The first resource I created for pastors was called Docs and Forms. It was a collection of Word and Excel documents churches could use to get organized.  People still email today and ask for them (and I point them here).

As a pastor of a growing but very broke church, the side income generated from this digital resource really made a difference for my family.

What would it mean if you had $5,000, $10000, or even $50,000 of side income this next year?  You don’t have to quit your day job to pursue something on the side (in fact, you shouldn’t).  You can start building and creating and launching now.

  1.  It will give you confidence to try new things.

When you start something, you may find you get more creative.  Or more organized.  Or better with money.  Starting something will develop skills and talents buried beneath the surface of a mundane day job.

Starting something brings you confidence, not just in business but in life.  It’s your project, your company or your thing, and that comes with a great feeling.  When people ask about your project, you’ll feel good describing the startup journey.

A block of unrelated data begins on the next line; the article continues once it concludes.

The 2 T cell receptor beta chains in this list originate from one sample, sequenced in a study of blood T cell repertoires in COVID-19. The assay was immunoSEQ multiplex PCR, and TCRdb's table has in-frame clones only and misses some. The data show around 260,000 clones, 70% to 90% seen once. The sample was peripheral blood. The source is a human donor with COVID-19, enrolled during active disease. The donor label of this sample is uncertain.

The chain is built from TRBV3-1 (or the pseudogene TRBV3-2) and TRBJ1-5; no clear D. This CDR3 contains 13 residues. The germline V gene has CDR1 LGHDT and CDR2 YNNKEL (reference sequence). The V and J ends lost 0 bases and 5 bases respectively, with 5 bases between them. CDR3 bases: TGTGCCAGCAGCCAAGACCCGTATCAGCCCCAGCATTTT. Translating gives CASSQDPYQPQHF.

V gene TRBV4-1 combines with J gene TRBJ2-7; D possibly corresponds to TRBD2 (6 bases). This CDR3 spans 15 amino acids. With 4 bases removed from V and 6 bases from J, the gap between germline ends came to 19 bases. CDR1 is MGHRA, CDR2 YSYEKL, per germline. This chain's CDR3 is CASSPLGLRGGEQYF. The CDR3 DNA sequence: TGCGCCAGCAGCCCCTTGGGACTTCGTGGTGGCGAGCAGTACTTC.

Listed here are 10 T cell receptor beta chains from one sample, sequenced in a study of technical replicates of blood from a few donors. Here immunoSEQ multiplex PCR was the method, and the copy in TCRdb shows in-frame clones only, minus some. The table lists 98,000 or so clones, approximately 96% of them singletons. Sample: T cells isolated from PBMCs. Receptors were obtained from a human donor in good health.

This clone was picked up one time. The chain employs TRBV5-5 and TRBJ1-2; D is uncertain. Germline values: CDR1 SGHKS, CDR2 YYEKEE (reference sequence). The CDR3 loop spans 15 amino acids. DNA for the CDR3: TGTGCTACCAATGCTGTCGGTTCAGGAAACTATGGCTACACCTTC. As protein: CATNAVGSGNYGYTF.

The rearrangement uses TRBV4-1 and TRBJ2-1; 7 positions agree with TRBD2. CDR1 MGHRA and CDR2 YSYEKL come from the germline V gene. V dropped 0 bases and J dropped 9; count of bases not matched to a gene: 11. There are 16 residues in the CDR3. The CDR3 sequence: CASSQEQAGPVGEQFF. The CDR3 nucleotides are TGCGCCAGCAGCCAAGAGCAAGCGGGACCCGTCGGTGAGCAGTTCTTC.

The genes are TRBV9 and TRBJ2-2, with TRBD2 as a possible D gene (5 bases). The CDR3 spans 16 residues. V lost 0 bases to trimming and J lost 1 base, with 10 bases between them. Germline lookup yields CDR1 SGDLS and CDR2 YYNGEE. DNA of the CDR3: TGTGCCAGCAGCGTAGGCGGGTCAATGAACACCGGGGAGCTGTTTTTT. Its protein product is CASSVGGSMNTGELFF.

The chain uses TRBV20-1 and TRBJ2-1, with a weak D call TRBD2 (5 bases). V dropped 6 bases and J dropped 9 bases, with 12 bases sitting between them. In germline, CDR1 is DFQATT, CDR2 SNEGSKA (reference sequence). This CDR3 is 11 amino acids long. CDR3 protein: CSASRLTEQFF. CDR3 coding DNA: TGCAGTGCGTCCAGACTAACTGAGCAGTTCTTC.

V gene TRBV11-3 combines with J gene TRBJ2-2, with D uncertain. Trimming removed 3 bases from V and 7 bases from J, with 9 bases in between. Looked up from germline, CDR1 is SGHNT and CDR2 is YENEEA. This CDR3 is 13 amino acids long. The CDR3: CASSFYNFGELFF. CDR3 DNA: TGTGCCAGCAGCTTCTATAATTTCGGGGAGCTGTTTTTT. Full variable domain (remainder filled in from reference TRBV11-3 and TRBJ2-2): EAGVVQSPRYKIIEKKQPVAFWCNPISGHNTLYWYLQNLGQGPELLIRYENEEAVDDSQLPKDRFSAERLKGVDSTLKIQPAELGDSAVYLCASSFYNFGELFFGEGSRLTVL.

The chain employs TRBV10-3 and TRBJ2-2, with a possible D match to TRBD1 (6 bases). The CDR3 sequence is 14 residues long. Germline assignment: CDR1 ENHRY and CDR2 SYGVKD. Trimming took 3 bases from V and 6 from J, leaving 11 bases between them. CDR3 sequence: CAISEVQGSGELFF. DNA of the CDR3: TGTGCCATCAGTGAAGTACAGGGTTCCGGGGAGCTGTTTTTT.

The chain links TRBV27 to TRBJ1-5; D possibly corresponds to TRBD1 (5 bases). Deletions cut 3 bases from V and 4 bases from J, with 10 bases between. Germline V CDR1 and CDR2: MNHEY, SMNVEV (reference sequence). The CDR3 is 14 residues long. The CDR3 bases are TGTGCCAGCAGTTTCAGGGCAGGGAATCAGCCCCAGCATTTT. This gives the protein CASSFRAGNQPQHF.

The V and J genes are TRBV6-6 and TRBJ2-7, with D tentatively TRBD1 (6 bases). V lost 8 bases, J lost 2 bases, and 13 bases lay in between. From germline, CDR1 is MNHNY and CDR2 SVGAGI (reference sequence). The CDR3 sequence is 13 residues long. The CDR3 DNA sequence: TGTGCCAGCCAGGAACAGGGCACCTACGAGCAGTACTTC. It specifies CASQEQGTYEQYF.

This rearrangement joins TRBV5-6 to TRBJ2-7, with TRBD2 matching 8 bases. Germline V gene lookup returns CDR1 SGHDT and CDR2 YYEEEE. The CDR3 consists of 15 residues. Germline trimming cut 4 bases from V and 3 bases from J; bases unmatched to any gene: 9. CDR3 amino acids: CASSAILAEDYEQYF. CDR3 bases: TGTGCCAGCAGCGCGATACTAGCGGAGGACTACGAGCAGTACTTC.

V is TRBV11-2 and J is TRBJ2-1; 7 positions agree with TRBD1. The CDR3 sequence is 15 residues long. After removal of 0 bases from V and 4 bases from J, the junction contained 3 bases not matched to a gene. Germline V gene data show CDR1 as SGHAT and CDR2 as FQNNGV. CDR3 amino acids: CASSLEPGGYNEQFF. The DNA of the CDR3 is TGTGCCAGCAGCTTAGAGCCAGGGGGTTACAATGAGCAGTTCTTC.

1.  You will meet new people.

Over the last couple of years, my role as the CEO of a startup has led me to cross paths with lots of new people. Apart from Church Fuel, I likely wouldn’t have these relationships.  And new relationships often bring new opportunities.

Our business partners, advisers, and mentors are largely different people than I ran with a few years ago, and this is a good thing.  It’s broadened my mindset.

One of the best ways to break out of a rut is to get around some new people.  People who think different, act different and know different things.  If you’re always hanging around the same people, you’re going to miss out on a lot of exciting things.